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Liver infarction following an eclamptic seizure: was magnesium partly causative?
Abstract Number: F5D-4
Abstract Type: Case Report/Case Series
Introduction: Pre-eclamptic toxaemia (PET) is a multi-system disorder of pregnancy with many potentially life-threatening complications and a leading cause of maternal morbidity and mortality1. We present the case of a patient who progressed to severe PET, suffered an eclamptic seizure and subsequently developed acute liver decompensation secondary to hepatic infarction.
Case Report: A 26 -year old woman presented at 33 weeks gestation in her second pregnancy with reduced fetal movements and significant proteinuria (PCR 232). She had no significant medical history and her first pregnancy had been uncomplicated. Within 12 hours of admission she developed worsening hypertension and intermittent epigastric pain, with blood results showing a rise in ALT to 95 U/L. Subsequently she had an eclamptic seizure that was treated with rapid administration of 4g of magnesium sulphate. This was successful in terminating the seizure, however within minutes of administration the patient became unresponsive and had a cardiorespiratory arrest. Cardiopulmonary resuscitation was commenced and 1mg of intravenous adrenaline was given with a return of spontaneous circulation within 5 minutes. Following the expedited caesarean delivery of a live infant, she was transferred to the Intensive Care Unit. Postpartum, her liver function continued to deteriorate, with ALT and AST reaching a maximum of 3426 U/L and 2864 U/L respectively. Blood results also showed haemolysis and thrombocytopaenia, confirming a diagnosis of HELLP syndrome. N-acetylcysteine was commenced and a liver MRI was performed showing extensive hepatic infarction. The patient was transferred to a specialist liver unit, where she made a full recovery with supportive treatment and was discharged 6 days after delivery.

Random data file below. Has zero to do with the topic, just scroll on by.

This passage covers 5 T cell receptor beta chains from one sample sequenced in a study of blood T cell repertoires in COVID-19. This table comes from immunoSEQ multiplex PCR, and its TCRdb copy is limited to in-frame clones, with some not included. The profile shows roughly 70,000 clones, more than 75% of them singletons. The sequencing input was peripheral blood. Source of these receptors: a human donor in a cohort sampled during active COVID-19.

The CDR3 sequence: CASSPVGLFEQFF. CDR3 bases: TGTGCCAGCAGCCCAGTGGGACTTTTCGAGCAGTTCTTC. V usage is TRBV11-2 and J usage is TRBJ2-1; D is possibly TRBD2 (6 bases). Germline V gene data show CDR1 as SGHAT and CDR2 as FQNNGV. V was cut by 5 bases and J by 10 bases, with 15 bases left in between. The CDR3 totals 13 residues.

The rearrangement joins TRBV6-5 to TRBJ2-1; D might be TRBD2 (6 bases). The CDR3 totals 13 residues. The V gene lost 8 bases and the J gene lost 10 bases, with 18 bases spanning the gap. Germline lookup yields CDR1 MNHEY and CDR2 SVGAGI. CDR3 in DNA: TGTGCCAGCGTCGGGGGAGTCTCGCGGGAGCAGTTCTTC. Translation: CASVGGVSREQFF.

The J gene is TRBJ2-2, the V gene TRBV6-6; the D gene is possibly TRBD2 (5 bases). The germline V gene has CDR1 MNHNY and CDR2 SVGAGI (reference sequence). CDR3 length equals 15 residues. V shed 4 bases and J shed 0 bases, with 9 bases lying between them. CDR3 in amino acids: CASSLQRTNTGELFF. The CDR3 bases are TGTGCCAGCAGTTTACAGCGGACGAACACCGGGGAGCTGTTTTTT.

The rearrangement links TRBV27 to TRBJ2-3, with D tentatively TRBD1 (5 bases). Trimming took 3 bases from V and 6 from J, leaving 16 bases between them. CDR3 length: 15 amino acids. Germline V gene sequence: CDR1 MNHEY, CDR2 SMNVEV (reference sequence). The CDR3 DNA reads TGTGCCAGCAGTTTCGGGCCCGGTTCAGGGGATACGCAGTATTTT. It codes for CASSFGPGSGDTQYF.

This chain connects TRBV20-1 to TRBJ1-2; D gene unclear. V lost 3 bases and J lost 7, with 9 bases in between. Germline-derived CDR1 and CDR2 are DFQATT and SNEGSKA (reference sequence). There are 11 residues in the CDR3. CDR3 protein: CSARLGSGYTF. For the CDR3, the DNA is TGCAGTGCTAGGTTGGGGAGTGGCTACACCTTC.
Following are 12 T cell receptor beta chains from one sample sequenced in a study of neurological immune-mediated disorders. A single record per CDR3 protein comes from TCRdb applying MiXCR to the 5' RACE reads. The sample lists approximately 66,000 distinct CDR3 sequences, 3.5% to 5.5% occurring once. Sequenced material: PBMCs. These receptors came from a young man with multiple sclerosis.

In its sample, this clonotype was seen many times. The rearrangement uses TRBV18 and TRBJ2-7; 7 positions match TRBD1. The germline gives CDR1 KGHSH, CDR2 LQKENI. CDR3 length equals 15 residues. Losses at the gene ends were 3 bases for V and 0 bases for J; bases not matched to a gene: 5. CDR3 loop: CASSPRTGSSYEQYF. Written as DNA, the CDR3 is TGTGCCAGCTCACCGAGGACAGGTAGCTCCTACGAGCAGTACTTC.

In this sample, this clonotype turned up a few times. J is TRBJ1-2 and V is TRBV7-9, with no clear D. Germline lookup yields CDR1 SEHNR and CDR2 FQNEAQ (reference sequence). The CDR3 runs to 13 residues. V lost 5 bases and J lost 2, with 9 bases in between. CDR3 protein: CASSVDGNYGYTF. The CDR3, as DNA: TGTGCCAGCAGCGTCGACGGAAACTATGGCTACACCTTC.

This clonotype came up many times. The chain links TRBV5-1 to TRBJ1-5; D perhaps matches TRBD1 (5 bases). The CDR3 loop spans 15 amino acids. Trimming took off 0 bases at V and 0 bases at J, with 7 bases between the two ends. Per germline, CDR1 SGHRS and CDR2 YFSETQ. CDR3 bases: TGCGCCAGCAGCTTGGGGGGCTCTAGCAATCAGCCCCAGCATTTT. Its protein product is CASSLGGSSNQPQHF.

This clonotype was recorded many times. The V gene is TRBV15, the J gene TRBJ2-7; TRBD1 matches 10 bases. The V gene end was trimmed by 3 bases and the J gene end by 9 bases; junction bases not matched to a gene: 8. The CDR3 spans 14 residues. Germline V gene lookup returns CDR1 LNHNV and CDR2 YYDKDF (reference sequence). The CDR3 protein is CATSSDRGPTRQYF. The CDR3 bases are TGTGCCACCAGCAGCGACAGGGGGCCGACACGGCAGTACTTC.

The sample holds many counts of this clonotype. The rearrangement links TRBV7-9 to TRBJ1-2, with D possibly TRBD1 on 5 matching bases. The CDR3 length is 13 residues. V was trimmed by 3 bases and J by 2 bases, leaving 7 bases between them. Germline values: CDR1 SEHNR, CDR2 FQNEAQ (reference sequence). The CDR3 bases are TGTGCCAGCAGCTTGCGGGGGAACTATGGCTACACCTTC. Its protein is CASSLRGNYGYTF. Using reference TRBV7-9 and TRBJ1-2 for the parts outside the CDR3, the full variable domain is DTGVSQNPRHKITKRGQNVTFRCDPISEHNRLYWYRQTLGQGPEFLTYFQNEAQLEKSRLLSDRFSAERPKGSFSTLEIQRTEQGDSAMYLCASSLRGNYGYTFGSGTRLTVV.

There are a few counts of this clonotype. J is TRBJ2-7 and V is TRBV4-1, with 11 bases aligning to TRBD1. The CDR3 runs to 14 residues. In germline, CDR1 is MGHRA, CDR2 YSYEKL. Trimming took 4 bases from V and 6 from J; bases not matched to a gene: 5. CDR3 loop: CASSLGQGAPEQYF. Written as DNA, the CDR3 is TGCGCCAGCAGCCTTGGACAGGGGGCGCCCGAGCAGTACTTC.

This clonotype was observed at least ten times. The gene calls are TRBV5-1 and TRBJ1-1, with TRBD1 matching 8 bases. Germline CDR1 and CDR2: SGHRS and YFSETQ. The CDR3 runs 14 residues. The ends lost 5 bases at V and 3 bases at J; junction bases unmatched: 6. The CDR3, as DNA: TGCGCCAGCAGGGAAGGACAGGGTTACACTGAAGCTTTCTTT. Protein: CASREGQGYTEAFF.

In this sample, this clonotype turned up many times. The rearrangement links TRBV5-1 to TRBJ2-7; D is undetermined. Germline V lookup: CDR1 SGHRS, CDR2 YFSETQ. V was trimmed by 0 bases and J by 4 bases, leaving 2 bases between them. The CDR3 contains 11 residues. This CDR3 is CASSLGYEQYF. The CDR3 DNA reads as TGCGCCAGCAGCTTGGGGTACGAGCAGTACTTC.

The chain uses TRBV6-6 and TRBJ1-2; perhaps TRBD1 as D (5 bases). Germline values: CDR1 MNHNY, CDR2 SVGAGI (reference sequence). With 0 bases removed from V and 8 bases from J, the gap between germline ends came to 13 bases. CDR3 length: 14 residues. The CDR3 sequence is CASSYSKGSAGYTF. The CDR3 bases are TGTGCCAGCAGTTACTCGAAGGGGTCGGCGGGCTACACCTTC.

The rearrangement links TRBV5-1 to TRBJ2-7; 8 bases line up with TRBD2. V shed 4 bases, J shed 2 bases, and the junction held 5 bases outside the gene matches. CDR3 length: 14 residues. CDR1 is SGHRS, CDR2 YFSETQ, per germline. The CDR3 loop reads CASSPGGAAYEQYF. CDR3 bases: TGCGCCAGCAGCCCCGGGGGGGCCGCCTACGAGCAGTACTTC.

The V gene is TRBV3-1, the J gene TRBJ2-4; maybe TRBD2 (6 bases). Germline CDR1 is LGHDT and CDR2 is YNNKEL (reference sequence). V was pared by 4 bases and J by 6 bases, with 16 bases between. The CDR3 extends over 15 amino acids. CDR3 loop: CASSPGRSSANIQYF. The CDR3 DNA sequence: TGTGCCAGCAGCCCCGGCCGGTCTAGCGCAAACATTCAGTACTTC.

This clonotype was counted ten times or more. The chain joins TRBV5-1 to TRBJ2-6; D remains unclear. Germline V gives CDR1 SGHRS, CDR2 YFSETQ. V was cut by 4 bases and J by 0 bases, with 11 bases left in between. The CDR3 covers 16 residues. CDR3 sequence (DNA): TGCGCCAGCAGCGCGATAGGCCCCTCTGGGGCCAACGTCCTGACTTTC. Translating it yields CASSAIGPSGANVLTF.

Discussion: Following diagnosis of PET, this parturient rapidly deteriorated to an eclamptic seizure complicated by cardiorespiratory arrest. A possible cause of the arrest was the fast administration of magnesium, serving as a reminder of the potential complications of magnesium therapy and the importance of controlled administration, even in an emergency. The period of cardiac arrest was below 5 minutes, which is unlikely to be sufficient to cause the infarction by itself. However it is possible that the episode of ischaemia exacerbated the pathophysiological changes of HELLP syndrome, which was diagnosed postpartum. Liver infarction is a very rare complication of HELLP with a poor prognosis. Cases have been described where plasma exchange therapy2 or liver transplantation3 have been necessary. Fortunately this patient made a good recovery with supportive management.
1. Walker JJ. Pre-eclampsia. Lancet 2000; 356: 1260
2. Chou MM, Chen YF et al. Extensive hepatic infarction in severe preeclampsia as part of the HELLP syndrome. Taiwan J Obstet Gynecol 2012; 51: 418
3. Mikolajczyk AE, Renz J et al. Massive Hepatic Infarction Caused by HELLP Syndrome. ACG Case Reports 2017; 4:81